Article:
An analysis was done on the human population density of the 14-digit Hydrologic Unit (HU) (Figure Lu02). As demonstrated, the highest human density of any HU was the Roubidoux Creek HU #10290201-050, bolstered by the presence of Fort Leonard Wood Military Base. However, a summarized Missouri Department of Transportation's (MoDOT) lettered-highway dataset (other road types such as the county roads, Gasconade, Laclede, Maries, Osage, Pulaski, Phelps, Texas, Webster, and Wright, were not included in this summary and would add considerably to the totals) indicates that the road density and number of stream road crossing in the Roubidoux Creek were comparatively low. Population densities, road densities, and number of stream road crossings do not correlate. For example, the Lower Osage Creek HU and the Middle Gasconade River HU had human population densities ranging between 33.2 - 46.1 individuals per square mile. Interstate 44 travels through northern Pulaski County and northeastern Laclede County or the Lower Osage Creek and Middle Gasconade River HU, which explains the high road density values in Figure Lu02. Given the higher stream density (not represented) in the upper watershed, the number of stream road crossings is accurately represented. Stream disturbance and degradation is apparent in these watersheds (See subsections' Grazing and Natural Resource Conservation Service Projects).

Demographic trend information, Gasconade, Laclede, Maries, Osage, Pulaski, Phelps, Texas, Webster, and Wright, in each county within the watershed indicates moderate human population growth from 1990-97 and a potential increase in population outside incorporated areas, i.e., towns and cities. When increases in populations are one-half to two-thirds the incorporated populations increase, this trend may be substantial and could indicate population movement to rural areas. Since 1990 the rate of increase in open-country populations has been more rapid than in town populations (OESDA 1999).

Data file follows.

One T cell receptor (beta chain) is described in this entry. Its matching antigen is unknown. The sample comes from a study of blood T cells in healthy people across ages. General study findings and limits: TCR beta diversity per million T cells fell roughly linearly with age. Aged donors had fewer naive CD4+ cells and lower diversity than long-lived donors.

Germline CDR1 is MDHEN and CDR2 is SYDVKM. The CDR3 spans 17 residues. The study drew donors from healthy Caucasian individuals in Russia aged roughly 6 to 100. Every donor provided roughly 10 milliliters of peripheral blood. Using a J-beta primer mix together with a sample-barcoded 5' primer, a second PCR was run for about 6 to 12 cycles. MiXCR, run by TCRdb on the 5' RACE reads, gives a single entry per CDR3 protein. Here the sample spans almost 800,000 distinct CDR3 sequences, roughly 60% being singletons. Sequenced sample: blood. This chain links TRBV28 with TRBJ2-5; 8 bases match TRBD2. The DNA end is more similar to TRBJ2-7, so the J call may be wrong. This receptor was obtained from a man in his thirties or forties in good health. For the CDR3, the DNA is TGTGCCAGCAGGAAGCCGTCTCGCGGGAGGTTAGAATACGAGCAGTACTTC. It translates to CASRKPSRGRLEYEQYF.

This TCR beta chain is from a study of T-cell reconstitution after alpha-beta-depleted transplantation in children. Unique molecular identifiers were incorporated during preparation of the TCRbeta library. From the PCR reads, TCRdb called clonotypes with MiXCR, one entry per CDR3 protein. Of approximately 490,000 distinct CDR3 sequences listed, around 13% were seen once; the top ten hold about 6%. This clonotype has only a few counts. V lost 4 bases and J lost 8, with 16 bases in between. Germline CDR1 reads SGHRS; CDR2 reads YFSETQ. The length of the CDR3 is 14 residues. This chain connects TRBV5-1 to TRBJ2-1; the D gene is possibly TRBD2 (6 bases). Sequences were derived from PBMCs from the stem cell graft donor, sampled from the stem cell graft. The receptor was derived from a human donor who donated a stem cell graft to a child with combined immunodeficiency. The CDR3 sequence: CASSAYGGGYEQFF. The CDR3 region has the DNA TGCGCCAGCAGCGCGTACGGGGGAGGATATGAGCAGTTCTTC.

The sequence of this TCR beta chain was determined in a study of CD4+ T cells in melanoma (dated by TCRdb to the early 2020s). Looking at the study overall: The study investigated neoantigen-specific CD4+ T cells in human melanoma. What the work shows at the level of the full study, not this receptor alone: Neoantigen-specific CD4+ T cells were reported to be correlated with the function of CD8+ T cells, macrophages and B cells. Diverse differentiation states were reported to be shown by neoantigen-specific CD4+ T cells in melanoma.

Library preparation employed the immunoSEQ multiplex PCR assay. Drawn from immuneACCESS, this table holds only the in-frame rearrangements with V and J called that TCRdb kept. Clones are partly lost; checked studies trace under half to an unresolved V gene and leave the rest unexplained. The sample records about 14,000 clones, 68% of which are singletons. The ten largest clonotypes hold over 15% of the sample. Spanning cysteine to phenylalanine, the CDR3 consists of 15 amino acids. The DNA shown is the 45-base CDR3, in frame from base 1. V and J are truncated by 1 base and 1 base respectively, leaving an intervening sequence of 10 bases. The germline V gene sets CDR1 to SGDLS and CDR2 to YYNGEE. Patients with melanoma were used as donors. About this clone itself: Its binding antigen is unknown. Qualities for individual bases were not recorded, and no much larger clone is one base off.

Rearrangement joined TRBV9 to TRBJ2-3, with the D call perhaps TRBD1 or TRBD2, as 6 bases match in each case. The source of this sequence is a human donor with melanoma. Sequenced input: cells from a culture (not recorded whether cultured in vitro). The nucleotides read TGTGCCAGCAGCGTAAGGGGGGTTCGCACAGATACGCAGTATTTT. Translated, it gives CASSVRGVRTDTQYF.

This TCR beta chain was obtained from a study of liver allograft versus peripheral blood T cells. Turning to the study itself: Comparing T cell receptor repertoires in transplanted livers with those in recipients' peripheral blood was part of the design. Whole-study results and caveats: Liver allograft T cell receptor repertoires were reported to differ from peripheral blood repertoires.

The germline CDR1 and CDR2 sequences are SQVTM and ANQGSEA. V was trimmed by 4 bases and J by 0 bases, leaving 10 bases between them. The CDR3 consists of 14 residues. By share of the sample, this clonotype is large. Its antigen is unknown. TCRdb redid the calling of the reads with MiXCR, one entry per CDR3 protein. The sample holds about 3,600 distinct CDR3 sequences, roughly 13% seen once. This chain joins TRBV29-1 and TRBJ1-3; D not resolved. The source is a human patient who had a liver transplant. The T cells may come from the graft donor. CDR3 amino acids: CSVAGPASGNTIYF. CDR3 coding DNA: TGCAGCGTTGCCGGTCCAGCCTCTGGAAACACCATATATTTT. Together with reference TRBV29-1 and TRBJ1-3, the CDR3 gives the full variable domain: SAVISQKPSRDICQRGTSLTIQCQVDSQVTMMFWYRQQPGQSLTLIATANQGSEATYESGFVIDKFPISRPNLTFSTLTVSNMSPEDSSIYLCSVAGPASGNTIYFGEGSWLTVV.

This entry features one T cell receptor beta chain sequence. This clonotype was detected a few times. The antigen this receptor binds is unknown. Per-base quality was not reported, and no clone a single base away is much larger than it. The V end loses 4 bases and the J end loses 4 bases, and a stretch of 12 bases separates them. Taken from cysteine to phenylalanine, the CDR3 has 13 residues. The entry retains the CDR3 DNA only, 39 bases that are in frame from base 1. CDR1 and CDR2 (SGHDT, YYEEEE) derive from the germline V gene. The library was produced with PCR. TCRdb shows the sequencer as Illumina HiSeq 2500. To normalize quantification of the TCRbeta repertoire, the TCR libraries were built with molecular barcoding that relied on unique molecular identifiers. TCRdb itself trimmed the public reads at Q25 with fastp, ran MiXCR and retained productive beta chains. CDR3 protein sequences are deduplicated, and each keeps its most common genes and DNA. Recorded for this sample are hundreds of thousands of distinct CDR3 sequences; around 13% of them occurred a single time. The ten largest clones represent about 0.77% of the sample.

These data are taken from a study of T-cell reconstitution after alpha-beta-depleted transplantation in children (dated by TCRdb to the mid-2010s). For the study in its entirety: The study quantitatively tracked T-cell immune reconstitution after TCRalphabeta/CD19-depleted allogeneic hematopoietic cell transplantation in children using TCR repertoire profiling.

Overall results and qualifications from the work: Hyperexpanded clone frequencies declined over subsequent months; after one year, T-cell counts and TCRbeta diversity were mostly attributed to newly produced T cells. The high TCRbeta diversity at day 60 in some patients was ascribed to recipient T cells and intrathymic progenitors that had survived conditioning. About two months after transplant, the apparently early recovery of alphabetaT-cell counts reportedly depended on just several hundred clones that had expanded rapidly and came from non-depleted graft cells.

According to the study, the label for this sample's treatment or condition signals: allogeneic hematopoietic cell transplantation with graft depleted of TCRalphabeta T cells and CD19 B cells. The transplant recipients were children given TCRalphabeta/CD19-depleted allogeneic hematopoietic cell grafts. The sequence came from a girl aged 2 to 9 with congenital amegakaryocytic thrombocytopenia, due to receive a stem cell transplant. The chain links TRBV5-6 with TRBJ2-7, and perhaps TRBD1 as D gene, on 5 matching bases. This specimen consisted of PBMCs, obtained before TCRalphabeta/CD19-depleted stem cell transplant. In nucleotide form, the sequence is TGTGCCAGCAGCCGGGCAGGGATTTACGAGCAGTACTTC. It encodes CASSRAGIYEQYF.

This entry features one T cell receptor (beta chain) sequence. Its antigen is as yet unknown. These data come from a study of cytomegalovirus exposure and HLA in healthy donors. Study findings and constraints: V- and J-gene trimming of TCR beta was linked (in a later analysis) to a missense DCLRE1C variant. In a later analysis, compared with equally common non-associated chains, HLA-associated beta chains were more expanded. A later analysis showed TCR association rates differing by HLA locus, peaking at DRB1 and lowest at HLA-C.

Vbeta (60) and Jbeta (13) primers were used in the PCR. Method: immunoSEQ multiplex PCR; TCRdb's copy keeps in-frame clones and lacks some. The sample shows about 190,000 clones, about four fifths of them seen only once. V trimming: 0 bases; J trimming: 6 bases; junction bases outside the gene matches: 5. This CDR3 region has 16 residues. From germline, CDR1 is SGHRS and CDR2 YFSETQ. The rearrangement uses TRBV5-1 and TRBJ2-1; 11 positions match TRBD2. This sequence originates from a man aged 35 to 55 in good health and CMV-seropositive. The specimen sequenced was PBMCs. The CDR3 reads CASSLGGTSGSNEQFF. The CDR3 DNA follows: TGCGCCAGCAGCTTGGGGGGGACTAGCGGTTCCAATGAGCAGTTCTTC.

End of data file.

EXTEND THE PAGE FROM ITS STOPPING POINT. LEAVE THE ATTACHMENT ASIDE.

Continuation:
Farming

By the 1890s, a typical farm was a production mixture of beef, hogs, sheep, fruit, and other products. Farmers were producing a considerable amount of grain in the form of wheat and corn, mainly to feed their livestock.

From 1850 to the present, farm production of hogs, pigs, and sheep has dwindled, but the number of cattle on farms has increased steadily (MASS 1997). While crop agricultural industries have declined, the land has been converted to pasture to accommodate a growing beef industry. Milk cow production reached a peak in 1950-60s, but all counties in the Gasconade River watershed varied in declined rate from slightly to moderately in number of head with the exception of Wright and Webster counties, which have seen moderate increases.

In 1899, cropland used for the production of wheat, corn, and hay produced more bushels than in recent years (MASS 1997). At that time, wheat production ranged from 426,000 bushels in Gasconade County and to 57,000 bushels in Pulaski County. Cropland production of corn was highest in 1899 and 1909 within Laclede County (837,000 bushels) and lowest in Wright County (505,000 bushels). Unlike corn production, which was more affected by changes in yield per acre with the advent of fertilizer in the 1950s and overall consumer demand, as the cattle production rose, production of hay increased. Texas County, aptly named after the State of Texas with its high cattle production, harvested a whopping 131,500 tons of hay in 1996.